The Stevens/Duffield House is located on Main Avenue along with the Edward Nye Fish House. Today, the Stevens/Duffield House is home to the museum’s award-winning restaurant Café à la C’Art. Interestingly, both of the properties and their original owners of the buildings have intriguing, intertwined histories.
Hiram Stevens first came to Tucson in 1856 and purchased property for a house in April 1865 for $50. He was well known in Tucson and throughout the country for his business acumen and political success in the state legislature as well as local government. It is known that he was once a post trader for the Army, miner, sheep rancher, hotelier, and was twice elected to the U.S. Congress.
His home was one of the grandest in the area. It was located on Calle Real, today’s Main Ave, north of Edward Nye Fish’s home. The house included an aviary, grape arbor, carriage house, and hay barn. He lived on the property with his wife, Petra Santa Cruz. During the course of their marriage, the Stevens entertained in grand style, hosting events as diverse as political parties and town weddings.
Milton B. Duffield, a hot-tempered man, purchased the one-room building adjacent to the Stevens home. He came to Tucson in 1863 as U.S. Marshal in Arizona and served for two years. For a time he was employed as a special postal agent, and in 1870 he became engaged in a heated mining claim. Duffield was shot and killed by the man with whom he was engaged in the property dispute.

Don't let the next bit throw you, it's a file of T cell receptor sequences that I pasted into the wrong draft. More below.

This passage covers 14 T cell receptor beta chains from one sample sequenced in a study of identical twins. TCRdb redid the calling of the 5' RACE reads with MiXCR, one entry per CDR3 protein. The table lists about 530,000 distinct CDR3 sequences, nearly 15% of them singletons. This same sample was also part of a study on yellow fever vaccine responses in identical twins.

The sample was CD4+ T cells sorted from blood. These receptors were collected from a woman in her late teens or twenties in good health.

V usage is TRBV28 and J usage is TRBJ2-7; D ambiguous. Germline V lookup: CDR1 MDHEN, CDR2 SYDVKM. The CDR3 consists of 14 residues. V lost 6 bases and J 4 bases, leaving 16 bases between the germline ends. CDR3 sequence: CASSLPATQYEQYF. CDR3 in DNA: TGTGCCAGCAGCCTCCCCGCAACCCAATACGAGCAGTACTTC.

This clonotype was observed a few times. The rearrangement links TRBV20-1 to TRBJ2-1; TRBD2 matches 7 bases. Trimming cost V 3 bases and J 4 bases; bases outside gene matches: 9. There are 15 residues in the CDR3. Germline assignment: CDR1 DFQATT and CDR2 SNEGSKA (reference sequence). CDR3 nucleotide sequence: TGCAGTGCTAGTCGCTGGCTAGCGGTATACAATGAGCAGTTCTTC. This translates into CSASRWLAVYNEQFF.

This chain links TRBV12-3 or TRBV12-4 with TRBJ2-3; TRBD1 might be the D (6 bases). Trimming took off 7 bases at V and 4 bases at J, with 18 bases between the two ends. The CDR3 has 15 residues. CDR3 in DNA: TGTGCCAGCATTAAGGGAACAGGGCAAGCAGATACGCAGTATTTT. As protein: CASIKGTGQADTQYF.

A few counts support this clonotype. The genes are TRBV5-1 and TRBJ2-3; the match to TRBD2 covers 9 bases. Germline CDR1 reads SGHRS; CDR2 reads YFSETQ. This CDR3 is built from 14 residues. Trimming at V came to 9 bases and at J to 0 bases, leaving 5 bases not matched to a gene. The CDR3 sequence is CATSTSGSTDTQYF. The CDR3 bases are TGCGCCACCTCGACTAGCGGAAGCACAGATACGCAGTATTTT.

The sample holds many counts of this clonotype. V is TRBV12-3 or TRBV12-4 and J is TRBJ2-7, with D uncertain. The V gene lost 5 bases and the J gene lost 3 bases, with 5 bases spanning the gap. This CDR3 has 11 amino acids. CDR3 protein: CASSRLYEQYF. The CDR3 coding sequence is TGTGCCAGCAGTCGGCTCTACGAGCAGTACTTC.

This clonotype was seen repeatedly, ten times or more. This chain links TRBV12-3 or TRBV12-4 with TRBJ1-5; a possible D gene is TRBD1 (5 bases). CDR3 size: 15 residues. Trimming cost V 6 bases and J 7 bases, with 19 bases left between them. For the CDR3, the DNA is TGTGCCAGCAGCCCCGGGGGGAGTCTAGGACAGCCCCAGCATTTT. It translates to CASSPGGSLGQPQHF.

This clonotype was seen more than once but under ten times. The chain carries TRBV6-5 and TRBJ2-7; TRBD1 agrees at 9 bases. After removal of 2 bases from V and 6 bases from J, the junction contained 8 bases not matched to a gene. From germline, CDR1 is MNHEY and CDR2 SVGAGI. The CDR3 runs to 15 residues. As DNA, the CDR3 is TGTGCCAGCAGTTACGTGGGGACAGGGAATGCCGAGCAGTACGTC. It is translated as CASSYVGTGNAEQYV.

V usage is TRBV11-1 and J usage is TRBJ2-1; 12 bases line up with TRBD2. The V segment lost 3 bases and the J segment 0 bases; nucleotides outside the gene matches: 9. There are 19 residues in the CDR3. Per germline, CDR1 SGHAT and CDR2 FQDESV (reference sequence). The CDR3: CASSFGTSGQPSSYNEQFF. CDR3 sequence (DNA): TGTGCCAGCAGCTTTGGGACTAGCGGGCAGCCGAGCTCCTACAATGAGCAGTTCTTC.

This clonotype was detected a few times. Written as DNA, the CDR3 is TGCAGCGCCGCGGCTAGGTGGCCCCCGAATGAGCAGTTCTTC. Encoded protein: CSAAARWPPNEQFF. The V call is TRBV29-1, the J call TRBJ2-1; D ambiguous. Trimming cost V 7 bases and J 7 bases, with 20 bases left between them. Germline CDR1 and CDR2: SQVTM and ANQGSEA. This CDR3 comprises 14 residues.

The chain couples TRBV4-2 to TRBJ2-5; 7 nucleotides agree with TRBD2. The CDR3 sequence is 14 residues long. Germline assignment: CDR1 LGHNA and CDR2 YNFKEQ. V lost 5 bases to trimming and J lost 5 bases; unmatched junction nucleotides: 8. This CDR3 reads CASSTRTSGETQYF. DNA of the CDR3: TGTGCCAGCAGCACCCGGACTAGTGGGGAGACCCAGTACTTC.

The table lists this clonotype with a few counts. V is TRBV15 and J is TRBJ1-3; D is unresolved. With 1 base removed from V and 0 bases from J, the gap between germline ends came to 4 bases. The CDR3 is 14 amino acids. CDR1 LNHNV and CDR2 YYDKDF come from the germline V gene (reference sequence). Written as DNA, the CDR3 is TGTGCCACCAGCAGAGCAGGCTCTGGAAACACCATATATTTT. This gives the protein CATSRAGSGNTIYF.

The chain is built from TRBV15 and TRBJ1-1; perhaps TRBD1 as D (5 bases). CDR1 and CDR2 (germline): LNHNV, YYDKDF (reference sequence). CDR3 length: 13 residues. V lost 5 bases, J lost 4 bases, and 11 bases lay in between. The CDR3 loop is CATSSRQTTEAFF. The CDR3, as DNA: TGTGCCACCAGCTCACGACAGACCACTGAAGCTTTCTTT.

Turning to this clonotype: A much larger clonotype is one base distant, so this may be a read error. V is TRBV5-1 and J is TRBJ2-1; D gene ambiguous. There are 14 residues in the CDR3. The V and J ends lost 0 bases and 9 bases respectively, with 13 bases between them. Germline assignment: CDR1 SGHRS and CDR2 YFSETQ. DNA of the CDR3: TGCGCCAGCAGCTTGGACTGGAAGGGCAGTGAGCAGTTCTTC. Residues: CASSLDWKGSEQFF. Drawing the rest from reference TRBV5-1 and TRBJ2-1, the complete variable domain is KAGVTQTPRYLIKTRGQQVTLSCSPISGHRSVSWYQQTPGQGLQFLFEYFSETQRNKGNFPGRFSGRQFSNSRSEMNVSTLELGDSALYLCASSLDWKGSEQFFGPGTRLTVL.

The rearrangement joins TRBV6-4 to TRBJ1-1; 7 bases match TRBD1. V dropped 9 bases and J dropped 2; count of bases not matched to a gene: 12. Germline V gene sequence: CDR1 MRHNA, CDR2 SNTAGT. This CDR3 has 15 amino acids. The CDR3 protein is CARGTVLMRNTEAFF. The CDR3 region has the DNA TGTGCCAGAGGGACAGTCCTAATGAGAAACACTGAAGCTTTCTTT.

Stevens purchased Duffield’s property in 1874 and adjoined it with his own with a long corridor. However, his business began failing in his later life, and in 1893 he shot and killed himself after attempting to shoot his wife. Petra was saved by the heavy Spanish comb which she wore in her hair. She inherited the house, surrounding property, and stock in a failing hardware store. In 1905 she sold some property on the north side of her home to J. Knox Corbett and her goddaughter, Lizzie Hughes Corbett, to build a home near her. She continued to live in her home until her death in 1916. The Corbetts rented out the Stevens home until it was sold in 1936.
The Stevens/Duffield Houses continued to change hands until the City of Tucson acquired them in 1968 with the other buildings on the block as part of its Urban Redevelopment Program. The property, along with the other surrounding structures, was leased to the Tucson Museum of Art in 1973.